04 May

My adventure doing remote therapy during Coronatime provides a window on to the collective mood of the public .... at least our local public, at least the public I know .... in response to this weird and terrible and fascinating event. The first week was characterized by a wide-eyed jolt into attention. The next couple were marked by a sense of disorientation, vague confusion and nervousness (and for the "essential workers", straight up fear) that wouldn't remit. Bleeding through, though, was a powerful sense of relief, which seems tone deaf given the reason for this event ... but there it was. People were breathing out: cooking for their families, wasting less, amazed by their children's capacity for cooperation and creativity. They were talking about enjoying the quiet, noticing the natural world in a different way for the first time since they were children, reading and drawing. The 5th or 6th week seemed to be marked by a little bit more "settling". The weather was gray, drizzly, sometimes flat-out windy, practically every day in April; which gave us lots of encouragement to stay inside. But bleeding through THAT is a gnawing restlessness .... "is this still happening?" ....  and, yes indeed, it is still happening. From what we're being told, it's going to be happening to some degree for quite some time. 

Now it's May, and our governor has taken his foot off the brake, cautiously, regarding social gatherings in the parks and at the beaches. But everybody who lives at the Jersey Shore knows that we suffer a sort of collective seasonal affective syndrome that leaves us practically stark raving mad by the end of April, and "cautiously enjoying the parks and beaches" is, to say the least, a foreign concept. So, this past weekend brought lovely weather and people were out to enjoy it. But the question is heavy in the air, along with the invisible Coronavirus: how much can we, should we, dare we, enjoy it? How much enjoyment is too much enjoyment? How close is too close, how far is too far?  How can we enjoy anything with a mask on our face, worrying about 6 feet, 10 feet, droplets, joggers? How does that allow us to be human?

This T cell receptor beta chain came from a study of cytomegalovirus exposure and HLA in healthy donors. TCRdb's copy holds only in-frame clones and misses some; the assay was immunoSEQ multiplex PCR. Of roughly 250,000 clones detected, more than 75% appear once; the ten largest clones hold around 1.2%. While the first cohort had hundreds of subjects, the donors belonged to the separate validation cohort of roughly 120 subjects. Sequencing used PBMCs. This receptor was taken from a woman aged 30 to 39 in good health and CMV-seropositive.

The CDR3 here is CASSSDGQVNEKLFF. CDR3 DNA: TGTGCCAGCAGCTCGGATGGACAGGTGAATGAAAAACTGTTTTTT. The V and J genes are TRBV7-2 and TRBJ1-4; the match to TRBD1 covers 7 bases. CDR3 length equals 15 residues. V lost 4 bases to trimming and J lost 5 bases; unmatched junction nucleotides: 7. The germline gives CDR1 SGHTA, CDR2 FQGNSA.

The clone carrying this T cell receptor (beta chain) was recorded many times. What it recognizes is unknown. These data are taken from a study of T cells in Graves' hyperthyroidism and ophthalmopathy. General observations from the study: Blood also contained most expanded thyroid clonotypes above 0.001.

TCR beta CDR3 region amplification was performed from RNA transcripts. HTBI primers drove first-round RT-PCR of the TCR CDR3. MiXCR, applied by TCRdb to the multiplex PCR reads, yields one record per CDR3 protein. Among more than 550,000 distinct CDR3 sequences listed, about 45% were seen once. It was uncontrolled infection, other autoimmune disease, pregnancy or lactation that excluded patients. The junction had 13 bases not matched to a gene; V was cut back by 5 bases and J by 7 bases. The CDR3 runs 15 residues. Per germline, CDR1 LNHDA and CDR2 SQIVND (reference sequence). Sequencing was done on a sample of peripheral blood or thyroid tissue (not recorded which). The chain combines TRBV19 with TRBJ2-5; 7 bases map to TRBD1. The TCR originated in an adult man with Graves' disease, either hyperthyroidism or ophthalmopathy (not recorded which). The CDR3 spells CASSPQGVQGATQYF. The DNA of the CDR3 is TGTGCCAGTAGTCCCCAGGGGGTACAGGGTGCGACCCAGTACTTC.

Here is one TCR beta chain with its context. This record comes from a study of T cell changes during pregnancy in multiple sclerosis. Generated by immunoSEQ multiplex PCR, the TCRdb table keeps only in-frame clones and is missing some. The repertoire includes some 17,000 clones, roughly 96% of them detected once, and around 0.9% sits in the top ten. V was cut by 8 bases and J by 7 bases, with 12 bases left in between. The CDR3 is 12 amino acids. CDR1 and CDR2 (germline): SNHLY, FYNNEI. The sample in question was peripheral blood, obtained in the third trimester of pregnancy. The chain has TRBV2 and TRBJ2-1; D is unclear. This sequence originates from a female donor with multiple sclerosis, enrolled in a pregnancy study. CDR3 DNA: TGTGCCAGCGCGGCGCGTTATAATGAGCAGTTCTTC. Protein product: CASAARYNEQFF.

And how are we going to handle the next few months without going into a full on sprint, headlong into danger? The epidemiologists are worried, and we are being asked to moderate. As a whole, Americans don't  seem to be so good at that. We seem to be an all or nothing society and that's unlikely to give gracefully just because we're in a pandemic. We (in New Jersey anyway) been able to slow it down for a couple months now, but our motors are on, readying, waiting. So hopefully, we can stay conscious of the need to operate somewhere in the vast middle between collapse and and reckless abandon.

Someone told me this week that he was "rolling with the punches", and that really stuck with me. Apparently, a good boxer rolls with the punches. He knows how to move so as to lessen the impact of his opponent's blows. He doesn't just stand there, and he also doesn't expend all his energy in a full on assault. He remains taut, attentive and flexible. This same young man told me that he was solving the problem of the need to stay calm while expending intense energy and "staying in the moment" with one move: holding planks (he's up to 5 minutes!) with no music, concentrating on breathing. He describes it as exhilarating, affirming, mentally absorbing and satisfactorily exhausting.

Somehow, this spring maybe we should all adopt our own version of "the plank challenge": some method, ANY method, to help release our energy AND control ourselves, in order to cope with an invisible and wily opponent. 

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